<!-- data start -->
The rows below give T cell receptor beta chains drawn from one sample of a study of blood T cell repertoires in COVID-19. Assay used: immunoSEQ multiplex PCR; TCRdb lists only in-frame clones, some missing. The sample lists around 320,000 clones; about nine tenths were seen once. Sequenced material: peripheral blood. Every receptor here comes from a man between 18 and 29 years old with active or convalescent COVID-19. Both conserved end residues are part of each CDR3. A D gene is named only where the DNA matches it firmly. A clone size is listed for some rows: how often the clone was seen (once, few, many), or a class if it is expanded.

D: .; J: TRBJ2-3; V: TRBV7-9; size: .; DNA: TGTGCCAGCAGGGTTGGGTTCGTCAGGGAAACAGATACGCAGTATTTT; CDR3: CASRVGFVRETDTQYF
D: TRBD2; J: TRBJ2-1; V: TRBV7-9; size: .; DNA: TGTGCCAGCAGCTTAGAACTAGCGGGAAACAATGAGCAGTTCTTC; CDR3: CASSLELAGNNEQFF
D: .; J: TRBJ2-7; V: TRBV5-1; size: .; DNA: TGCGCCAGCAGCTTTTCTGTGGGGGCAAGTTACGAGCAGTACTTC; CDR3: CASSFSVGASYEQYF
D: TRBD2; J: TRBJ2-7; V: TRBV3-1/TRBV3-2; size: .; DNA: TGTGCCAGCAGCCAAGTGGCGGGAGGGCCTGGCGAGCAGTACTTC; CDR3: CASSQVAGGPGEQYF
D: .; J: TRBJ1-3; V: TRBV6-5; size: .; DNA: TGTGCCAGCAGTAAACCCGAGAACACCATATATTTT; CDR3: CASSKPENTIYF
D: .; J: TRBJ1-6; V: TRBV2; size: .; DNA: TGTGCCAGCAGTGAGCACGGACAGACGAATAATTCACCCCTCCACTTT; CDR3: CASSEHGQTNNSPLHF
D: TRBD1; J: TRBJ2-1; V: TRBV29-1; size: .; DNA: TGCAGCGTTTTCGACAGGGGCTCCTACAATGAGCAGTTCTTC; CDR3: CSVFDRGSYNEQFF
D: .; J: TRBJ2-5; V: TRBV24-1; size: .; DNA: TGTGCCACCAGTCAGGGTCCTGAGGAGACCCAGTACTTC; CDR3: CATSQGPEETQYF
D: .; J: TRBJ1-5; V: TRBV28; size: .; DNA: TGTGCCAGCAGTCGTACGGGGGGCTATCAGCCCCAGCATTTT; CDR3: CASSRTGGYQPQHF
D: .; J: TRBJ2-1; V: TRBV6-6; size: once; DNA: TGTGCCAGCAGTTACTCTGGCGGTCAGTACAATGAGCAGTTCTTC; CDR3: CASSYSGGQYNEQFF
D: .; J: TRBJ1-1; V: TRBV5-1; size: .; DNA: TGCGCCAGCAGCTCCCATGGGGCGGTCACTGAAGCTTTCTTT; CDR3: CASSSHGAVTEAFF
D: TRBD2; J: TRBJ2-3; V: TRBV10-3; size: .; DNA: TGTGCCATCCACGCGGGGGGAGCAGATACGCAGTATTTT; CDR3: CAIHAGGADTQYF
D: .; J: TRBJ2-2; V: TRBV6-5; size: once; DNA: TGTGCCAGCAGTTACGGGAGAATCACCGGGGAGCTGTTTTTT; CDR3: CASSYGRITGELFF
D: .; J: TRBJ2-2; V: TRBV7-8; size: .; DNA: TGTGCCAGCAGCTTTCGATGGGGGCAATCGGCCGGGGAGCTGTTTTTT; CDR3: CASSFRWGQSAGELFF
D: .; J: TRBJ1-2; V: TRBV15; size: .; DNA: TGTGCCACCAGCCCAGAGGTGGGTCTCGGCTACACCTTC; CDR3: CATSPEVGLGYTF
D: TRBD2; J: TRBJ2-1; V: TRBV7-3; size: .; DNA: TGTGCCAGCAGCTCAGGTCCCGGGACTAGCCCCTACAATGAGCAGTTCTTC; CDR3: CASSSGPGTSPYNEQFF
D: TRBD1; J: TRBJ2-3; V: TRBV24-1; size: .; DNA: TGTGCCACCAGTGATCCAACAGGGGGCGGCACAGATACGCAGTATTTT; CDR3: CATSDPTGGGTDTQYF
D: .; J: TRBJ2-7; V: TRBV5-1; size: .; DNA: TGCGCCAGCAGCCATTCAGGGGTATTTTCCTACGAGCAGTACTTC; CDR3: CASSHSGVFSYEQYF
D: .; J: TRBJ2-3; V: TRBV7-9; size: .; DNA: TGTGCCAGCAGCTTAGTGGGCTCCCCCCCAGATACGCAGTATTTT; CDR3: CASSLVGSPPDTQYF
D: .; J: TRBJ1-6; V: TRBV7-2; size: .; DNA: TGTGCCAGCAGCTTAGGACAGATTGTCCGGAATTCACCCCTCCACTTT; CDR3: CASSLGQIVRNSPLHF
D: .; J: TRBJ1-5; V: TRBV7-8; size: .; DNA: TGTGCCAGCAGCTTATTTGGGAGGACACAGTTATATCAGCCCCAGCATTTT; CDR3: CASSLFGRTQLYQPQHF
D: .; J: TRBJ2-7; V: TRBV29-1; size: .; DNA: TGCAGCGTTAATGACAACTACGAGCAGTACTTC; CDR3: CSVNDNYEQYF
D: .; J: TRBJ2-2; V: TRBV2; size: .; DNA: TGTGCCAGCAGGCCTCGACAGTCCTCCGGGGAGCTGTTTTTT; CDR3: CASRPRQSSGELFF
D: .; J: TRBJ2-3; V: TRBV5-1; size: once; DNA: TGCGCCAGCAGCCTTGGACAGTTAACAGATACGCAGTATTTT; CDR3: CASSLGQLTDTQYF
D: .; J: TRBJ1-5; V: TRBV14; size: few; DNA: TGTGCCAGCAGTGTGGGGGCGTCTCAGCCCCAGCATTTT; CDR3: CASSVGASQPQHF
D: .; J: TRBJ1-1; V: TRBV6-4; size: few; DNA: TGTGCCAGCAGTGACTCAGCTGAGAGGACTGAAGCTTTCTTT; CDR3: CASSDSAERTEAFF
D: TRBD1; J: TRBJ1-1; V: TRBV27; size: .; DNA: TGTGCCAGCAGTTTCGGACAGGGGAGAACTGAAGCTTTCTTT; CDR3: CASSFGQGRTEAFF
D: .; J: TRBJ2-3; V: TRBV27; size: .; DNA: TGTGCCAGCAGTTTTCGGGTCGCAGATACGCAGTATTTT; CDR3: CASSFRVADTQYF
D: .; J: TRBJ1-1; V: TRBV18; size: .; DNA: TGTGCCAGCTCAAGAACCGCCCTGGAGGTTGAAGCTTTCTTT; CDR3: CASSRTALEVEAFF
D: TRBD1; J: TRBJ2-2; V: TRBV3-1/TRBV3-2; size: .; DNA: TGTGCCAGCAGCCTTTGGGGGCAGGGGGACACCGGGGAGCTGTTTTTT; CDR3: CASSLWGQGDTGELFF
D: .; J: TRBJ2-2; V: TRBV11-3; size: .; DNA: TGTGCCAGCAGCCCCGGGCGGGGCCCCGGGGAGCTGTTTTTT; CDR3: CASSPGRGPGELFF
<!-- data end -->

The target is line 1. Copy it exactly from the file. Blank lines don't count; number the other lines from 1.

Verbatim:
The rows below give T cell receptor beta chains drawn from one sample of a study of blood T cell repertoires in COVID-19. Assay used: immunoSEQ multiplex PCR; TCRdb lists only in-frame clones, some missing. The sample lists around 320,000 clones; about nine tenths were seen once. Sequenced material: peripheral blood. Every receptor here comes from a man between 18 and 29 years old with active or convalescent COVID-19. Both conserved end residues are part of each CDR3. A D gene is named only where the DNA matches it firmly. A clone size is listed for some rows: how often the clone was seen (once, few, many), or a class if it is expanded.